Find a Family Business adviser

Many business families, especially those in their Founder (1st) Generation, are “doers” rather than “users”.  Consequently, they don’t use advisers or consultants any more than they absolutely have to, and they tend to be rather closed and secretive when they do use them.

So when they recognise they’re facing a major challenge (eg: succession), or are already in crisis (eg: medical trauma, business stress or family conflict), they need to feel confident, quickly, that they’re doing the right thing, or they’ll try something else, or do nothing.

FBI makes it easy for them to feel confident they’re making the right decision to engage the right adviser(s) and will be there to support the assignment, from start to finish. This is also free, unless it turns into a substantial exercise, in which case we’ll talk about it.

Self-Help or Guidance?

Different families have different personalities. Some like to research the life out of everything before making up their own minds what to do; others prefer to lay their troubles at the feet of somebody they can trust, so they can be told what to do to get those problems resolved. Many others lie somewhere between these two extremes.

To appeal to every possible type of family business enquiry we provide a wealth of information throughout the FBI website to help potential clients feel well-informed and properly prepared before they need to make any commitments.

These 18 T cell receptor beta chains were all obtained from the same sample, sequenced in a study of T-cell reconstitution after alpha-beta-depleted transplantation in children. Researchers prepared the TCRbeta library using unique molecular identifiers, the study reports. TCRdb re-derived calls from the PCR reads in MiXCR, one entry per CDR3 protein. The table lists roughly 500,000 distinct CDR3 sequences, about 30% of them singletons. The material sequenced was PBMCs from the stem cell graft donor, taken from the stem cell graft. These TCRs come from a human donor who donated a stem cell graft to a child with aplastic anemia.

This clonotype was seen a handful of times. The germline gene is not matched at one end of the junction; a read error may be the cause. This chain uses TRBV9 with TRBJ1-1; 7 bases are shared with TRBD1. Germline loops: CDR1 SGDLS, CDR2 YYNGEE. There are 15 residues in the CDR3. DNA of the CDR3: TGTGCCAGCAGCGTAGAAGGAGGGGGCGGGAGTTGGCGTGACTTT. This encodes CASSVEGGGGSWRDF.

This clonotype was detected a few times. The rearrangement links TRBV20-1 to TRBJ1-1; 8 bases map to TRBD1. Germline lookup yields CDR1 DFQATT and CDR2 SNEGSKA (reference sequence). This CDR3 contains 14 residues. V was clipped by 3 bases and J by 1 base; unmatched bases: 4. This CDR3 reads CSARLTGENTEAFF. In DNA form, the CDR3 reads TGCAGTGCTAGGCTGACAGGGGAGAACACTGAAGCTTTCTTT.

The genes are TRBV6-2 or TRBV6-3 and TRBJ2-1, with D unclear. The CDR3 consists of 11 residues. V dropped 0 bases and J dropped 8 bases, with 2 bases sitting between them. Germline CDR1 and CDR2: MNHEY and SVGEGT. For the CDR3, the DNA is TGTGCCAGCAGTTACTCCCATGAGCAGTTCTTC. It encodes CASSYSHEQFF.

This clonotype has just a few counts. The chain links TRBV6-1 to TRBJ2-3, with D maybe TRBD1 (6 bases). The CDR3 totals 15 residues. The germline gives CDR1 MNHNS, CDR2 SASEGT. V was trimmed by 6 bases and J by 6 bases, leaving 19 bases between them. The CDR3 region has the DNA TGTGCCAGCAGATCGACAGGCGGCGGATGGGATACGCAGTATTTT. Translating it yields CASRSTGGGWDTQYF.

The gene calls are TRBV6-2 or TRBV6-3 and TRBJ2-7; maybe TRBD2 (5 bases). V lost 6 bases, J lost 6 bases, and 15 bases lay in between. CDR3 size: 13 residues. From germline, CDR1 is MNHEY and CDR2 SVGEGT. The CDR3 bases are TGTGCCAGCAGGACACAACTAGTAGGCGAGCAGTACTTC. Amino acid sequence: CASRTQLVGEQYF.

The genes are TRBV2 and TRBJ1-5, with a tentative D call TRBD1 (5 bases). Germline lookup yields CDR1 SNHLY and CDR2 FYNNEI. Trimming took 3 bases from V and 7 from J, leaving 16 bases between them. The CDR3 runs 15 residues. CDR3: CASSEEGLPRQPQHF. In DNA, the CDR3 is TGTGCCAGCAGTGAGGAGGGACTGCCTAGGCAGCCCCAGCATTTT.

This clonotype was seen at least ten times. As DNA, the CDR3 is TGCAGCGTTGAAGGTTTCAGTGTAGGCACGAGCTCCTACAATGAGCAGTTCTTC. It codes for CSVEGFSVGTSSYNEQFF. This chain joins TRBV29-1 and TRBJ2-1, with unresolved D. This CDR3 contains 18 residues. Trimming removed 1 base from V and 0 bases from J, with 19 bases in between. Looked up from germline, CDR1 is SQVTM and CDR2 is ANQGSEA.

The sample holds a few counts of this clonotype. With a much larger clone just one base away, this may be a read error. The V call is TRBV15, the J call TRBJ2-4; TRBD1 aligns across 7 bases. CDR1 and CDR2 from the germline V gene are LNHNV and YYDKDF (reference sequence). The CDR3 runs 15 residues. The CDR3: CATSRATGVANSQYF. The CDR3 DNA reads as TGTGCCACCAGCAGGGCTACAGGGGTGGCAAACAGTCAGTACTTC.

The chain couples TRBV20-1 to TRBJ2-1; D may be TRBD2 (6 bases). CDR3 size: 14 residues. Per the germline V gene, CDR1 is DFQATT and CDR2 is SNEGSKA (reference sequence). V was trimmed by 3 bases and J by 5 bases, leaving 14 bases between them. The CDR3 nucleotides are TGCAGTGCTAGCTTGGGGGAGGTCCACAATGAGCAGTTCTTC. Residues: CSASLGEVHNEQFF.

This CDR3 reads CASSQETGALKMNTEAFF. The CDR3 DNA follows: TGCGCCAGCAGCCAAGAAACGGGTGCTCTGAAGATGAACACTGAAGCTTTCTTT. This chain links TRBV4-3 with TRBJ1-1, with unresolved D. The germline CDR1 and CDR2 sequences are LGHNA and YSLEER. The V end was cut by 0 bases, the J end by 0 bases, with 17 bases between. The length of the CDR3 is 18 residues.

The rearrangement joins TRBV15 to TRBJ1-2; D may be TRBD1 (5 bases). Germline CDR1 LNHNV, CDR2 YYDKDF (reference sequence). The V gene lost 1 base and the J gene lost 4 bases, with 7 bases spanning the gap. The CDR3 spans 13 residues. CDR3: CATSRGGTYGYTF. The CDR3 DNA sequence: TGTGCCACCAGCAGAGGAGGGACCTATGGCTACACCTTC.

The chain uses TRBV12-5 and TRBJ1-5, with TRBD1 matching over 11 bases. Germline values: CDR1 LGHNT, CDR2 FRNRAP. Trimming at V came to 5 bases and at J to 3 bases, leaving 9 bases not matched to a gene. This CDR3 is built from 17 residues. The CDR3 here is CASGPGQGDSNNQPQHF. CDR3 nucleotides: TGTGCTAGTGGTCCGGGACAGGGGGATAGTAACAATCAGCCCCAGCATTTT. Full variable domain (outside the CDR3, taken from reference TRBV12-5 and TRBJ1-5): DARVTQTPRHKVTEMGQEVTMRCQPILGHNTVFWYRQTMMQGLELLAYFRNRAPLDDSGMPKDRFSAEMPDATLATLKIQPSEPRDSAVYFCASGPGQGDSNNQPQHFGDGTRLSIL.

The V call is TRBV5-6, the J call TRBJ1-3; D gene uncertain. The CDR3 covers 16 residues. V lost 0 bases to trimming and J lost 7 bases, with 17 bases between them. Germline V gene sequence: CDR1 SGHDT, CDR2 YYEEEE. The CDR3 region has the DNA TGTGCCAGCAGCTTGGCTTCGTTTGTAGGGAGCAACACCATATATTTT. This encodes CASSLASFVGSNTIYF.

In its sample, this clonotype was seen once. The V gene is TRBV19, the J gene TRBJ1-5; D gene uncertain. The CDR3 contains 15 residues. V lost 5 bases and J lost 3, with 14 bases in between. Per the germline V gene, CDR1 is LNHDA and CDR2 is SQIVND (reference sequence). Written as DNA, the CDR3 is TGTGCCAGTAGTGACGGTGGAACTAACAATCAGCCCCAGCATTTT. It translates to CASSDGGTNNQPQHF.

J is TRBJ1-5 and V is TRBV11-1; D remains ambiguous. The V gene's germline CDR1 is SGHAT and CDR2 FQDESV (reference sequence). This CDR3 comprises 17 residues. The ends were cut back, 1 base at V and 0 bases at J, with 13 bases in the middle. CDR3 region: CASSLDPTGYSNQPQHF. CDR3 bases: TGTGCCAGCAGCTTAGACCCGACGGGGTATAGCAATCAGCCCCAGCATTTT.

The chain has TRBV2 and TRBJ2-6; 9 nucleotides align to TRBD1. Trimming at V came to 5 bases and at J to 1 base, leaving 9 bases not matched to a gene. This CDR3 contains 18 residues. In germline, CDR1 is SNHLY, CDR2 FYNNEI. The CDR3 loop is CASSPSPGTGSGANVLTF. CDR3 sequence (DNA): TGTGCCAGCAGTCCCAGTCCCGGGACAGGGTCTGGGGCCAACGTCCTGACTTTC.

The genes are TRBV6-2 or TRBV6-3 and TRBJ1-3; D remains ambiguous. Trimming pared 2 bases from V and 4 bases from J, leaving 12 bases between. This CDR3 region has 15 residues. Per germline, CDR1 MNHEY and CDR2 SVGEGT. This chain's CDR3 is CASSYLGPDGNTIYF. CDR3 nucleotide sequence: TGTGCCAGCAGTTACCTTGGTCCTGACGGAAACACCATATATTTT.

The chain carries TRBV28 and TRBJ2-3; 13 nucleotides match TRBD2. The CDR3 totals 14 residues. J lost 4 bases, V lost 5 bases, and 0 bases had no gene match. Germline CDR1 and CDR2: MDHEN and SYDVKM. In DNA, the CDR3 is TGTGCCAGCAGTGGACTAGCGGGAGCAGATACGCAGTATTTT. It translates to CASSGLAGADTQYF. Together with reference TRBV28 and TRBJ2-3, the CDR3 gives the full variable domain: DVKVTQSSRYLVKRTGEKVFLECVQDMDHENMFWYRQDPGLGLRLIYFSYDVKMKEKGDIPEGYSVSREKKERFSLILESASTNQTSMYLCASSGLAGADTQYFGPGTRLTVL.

There are 3 major options for family business looking to engage FBI advisers:

  1. Talk to an experienced human to get empathetic and live guidance.  We take their calls and steer them towards appropriate advisers, chosen through a mix of our knowledge and experience, and our database matching process. Directors and employees of FBI are specifically excluded from this selection process, although Faculty members may be in the mix.
  2. Use FBI’s “Find an Adviser” search tool to find and choose one or more advisers, or to select several for interviews.
  3. Browse FBI’s Adviser Profile pages to find and choose one or more advisers, or to select several for interviews.

Of course, all of these approaches can be used in combination.